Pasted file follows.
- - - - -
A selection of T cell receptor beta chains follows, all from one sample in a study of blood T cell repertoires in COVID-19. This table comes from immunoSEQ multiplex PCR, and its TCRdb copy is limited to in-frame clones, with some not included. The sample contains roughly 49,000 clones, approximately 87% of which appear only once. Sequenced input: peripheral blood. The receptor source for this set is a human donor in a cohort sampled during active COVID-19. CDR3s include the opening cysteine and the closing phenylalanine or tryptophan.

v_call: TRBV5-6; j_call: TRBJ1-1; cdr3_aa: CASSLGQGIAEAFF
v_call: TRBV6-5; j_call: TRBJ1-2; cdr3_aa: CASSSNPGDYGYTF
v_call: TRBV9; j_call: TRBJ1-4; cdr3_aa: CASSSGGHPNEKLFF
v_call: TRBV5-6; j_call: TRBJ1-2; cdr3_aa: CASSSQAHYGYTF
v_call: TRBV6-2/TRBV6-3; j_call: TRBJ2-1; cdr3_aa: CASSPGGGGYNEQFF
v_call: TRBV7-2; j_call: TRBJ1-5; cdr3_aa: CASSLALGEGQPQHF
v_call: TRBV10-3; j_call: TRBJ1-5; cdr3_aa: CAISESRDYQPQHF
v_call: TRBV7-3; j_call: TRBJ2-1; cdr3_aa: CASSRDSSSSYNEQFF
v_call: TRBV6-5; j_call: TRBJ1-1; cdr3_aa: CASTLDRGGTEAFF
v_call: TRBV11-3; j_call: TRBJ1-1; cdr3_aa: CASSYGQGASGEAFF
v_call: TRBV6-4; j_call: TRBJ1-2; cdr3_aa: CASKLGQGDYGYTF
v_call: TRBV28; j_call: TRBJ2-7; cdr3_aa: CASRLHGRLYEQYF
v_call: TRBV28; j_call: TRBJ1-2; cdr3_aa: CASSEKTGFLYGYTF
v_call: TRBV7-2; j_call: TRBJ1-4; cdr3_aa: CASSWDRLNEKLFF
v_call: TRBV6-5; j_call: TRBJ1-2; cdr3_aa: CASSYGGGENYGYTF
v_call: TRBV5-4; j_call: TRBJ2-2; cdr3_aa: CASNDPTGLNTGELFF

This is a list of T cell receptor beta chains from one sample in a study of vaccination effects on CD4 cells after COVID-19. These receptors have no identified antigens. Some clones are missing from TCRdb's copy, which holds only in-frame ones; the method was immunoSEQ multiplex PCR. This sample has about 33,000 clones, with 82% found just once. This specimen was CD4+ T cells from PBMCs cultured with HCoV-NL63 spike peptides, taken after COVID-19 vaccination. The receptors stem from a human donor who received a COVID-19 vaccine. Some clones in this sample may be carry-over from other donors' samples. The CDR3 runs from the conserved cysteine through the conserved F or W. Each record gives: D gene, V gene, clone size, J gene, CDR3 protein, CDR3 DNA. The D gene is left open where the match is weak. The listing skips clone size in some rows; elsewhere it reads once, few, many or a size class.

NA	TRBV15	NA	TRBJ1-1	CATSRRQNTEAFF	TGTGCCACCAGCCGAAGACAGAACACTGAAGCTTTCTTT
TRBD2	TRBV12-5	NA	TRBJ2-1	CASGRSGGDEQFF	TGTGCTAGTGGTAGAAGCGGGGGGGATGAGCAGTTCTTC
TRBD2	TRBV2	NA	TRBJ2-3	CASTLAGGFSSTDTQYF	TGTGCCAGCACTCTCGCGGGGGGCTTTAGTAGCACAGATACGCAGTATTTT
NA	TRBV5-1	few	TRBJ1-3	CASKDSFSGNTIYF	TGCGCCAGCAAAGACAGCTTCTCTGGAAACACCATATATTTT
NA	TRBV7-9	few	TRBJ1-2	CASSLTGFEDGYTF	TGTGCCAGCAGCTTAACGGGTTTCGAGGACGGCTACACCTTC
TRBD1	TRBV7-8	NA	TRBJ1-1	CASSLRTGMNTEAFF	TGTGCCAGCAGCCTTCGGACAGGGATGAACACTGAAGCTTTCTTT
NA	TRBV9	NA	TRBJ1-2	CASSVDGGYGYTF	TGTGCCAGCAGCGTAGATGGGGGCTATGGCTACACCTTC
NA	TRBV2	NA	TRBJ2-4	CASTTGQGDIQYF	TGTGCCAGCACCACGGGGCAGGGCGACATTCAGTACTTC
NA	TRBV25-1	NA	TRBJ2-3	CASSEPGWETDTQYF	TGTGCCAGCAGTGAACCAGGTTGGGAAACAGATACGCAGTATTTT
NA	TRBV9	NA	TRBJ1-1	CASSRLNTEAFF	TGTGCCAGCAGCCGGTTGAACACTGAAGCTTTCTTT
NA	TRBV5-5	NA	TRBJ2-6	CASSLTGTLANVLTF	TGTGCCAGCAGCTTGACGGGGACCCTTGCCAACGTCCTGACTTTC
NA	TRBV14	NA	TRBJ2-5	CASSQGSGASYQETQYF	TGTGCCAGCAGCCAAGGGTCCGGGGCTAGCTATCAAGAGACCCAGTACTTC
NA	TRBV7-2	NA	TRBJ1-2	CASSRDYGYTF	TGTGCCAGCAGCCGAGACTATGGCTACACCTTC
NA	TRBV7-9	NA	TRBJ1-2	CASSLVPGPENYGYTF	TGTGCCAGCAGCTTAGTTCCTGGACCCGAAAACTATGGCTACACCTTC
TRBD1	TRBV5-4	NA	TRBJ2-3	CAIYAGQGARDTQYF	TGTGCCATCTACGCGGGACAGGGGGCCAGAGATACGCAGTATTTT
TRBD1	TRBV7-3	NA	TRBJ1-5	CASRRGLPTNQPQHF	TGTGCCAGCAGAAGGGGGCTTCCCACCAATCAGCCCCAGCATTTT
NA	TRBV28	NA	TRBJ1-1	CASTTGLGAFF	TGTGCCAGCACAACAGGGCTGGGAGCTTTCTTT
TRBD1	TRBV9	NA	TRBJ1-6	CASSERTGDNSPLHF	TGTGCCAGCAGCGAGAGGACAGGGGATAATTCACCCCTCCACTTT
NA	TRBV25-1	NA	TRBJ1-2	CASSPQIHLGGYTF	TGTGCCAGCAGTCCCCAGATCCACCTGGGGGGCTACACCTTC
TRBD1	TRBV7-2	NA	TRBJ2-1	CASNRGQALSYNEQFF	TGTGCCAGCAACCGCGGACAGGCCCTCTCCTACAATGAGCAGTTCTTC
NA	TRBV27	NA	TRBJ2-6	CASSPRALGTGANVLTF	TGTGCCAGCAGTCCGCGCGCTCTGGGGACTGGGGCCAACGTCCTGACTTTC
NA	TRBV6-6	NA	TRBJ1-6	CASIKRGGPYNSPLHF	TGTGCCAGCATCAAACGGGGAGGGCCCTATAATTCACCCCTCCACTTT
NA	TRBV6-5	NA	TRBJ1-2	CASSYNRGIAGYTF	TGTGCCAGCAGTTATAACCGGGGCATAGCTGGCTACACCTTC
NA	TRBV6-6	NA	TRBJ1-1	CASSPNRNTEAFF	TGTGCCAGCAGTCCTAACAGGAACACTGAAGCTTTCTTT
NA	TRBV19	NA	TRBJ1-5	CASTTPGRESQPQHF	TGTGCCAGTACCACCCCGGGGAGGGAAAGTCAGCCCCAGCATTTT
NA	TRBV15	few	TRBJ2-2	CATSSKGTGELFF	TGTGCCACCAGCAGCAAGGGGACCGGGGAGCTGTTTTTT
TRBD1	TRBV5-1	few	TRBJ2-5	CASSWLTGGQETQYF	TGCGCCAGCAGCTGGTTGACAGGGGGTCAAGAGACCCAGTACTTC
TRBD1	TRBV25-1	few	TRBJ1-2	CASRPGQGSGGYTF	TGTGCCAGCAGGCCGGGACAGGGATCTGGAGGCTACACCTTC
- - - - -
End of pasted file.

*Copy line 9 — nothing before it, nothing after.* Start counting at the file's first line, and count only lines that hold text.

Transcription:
v_call: TRBV7-3; j_call: TRBJ2-1; cdr3_aa: CASSRDSSSSYNEQFF